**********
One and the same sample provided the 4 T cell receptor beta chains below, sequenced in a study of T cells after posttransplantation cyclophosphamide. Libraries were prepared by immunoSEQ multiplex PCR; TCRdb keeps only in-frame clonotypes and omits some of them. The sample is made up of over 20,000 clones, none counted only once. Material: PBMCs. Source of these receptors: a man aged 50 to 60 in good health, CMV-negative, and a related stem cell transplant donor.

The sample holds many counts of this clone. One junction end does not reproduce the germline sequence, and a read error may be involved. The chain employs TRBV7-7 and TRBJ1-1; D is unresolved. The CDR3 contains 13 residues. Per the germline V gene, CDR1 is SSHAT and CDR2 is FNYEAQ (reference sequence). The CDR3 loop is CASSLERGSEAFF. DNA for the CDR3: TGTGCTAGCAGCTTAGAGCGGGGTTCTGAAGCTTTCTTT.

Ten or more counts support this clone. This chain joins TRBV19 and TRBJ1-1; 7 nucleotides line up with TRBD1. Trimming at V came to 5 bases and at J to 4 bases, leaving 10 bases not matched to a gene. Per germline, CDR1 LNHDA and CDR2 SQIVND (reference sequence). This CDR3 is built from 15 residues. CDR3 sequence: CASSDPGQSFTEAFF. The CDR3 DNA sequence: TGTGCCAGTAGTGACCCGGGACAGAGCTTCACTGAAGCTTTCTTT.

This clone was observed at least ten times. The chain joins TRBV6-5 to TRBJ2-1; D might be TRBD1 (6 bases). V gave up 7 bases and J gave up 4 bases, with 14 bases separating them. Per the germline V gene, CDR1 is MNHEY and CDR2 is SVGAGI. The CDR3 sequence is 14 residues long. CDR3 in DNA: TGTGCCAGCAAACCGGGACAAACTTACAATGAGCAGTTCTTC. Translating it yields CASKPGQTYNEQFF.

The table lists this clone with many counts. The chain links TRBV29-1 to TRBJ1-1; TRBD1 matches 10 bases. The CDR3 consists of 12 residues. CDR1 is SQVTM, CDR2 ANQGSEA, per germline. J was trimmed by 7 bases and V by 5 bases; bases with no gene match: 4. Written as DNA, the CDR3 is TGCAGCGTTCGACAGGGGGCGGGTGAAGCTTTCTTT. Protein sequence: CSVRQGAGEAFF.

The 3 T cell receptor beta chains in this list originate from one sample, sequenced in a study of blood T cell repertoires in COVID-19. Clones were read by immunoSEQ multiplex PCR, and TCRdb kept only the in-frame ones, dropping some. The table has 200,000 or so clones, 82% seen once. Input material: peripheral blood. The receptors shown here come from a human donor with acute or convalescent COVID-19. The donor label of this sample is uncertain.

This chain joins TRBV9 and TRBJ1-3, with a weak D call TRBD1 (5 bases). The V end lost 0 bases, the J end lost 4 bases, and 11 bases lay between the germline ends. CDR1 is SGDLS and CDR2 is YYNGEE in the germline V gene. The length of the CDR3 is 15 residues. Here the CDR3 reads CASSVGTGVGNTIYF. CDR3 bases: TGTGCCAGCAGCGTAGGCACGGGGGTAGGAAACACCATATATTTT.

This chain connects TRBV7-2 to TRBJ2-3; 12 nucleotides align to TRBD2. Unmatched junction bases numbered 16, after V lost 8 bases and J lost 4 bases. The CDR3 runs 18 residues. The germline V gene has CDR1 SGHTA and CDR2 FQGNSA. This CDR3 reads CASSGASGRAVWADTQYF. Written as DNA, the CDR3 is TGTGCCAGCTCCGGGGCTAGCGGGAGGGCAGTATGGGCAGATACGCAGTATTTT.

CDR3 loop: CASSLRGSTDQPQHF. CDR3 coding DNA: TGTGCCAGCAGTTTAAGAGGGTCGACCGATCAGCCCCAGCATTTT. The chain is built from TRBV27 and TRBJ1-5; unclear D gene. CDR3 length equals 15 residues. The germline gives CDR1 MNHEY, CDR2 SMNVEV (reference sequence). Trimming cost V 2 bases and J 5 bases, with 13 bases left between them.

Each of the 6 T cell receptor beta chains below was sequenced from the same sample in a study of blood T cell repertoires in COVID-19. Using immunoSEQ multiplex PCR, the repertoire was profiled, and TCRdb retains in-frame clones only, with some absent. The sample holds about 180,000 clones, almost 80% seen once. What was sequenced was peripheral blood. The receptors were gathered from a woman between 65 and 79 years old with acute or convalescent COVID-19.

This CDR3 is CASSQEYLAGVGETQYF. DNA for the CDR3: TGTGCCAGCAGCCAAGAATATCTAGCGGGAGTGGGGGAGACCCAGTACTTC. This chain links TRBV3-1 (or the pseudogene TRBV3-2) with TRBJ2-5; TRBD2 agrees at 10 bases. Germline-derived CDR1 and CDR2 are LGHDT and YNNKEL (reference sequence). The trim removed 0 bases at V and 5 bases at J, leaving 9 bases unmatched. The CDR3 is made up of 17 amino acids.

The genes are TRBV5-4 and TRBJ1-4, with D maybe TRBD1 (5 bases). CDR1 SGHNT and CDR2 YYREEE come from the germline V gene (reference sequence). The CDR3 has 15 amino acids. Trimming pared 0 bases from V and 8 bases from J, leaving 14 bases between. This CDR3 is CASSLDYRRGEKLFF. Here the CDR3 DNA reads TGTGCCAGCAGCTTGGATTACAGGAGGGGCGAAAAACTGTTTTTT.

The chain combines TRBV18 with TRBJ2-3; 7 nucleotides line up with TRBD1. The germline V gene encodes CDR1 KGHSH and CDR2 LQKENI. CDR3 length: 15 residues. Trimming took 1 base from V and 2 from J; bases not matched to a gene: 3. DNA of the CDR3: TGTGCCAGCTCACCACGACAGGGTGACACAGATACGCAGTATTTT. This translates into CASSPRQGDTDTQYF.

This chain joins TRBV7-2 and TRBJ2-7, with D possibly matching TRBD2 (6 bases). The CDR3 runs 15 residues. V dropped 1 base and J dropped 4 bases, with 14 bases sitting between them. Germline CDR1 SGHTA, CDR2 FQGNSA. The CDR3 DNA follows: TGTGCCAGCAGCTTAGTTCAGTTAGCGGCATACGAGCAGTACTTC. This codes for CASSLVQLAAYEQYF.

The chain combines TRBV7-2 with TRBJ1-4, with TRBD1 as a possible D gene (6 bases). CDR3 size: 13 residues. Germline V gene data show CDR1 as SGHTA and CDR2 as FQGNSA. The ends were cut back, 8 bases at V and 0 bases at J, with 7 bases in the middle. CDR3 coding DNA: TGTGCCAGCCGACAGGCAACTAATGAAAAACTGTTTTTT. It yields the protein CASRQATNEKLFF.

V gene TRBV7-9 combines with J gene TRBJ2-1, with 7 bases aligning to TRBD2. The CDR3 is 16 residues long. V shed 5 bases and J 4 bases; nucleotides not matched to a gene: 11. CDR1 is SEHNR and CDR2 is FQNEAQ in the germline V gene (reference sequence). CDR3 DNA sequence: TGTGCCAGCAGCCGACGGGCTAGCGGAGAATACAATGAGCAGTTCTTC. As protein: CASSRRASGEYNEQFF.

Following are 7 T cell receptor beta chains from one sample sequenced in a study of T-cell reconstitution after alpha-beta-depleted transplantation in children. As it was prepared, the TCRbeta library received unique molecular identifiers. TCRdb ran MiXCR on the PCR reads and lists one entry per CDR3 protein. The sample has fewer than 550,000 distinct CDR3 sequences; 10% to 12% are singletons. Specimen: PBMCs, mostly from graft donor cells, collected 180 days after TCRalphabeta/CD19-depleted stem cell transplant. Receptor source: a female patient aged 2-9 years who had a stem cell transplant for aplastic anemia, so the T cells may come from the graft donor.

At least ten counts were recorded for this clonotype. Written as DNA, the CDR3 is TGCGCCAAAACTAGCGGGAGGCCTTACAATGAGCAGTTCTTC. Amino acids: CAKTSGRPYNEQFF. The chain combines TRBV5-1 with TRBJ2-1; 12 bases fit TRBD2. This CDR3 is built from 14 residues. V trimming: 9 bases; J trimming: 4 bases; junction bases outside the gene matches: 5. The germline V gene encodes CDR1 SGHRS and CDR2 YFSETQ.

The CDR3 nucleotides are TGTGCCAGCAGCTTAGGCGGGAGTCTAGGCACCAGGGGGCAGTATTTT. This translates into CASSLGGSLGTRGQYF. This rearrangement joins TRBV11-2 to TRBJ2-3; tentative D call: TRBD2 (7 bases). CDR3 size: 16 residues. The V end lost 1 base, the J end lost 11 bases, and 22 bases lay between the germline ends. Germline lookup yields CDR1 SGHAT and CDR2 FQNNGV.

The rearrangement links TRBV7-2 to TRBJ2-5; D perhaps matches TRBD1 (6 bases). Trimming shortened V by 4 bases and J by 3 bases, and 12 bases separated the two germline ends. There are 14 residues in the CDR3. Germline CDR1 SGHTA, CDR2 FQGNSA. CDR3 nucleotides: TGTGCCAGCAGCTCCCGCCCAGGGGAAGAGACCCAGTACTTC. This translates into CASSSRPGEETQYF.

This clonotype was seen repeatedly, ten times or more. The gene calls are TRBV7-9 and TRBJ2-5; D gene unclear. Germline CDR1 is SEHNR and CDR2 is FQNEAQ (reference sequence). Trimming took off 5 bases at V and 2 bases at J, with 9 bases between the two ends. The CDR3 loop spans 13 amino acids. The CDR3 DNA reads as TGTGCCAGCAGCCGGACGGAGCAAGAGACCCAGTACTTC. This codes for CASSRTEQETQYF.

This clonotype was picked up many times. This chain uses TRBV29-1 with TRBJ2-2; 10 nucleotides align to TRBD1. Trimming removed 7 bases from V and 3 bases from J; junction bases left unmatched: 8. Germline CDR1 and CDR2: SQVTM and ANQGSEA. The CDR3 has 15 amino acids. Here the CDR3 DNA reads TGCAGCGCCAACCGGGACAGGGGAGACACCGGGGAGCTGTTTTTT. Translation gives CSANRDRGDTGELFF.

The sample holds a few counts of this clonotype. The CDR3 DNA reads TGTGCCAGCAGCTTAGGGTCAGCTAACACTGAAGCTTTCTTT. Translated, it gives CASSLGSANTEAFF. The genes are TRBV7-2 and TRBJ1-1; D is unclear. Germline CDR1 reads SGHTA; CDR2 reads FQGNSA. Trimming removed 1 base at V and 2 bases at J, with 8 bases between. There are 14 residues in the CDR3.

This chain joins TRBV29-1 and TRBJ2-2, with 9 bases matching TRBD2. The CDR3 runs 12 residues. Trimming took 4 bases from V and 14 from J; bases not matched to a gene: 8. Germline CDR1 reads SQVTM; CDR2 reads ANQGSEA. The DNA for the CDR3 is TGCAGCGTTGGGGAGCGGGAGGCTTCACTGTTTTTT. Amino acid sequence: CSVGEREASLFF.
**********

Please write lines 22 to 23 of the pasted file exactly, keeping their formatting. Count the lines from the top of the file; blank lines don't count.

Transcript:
This clonotype was picked up many times. This chain uses TRBV29-1 with TRBJ2-2; 10 nucleotides align to TRBD1. Trimming removed 7 bases from V and 3 bases from J; junction bases left unmatched: 8. Germline CDR1 and CDR2: SQVTM and ANQGSEA. The CDR3 has 15 amino acids. Here the CDR3 DNA reads TGCAGCGCCAACCGGGACAGGGGAGACACCGGGGAGCTGTTTTTT. Translation gives CSANRDRGDTGELFF.

The sample holds a few counts of this clonotype. The CDR3 DNA reads TGTGCCAGCAGCTTAGGGTCAGCTAACACTGAAGCTTTCTTT. Translated, it gives CASSLGSANTEAFF. The genes are TRBV7-2 and TRBJ1-1; D is unclear. Germline CDR1 reads SGHTA; CDR2 reads FQGNSA. Trimming removed 1 base at V and 2 bases at J, with 8 bases between. There are 14 residues in the CDR3.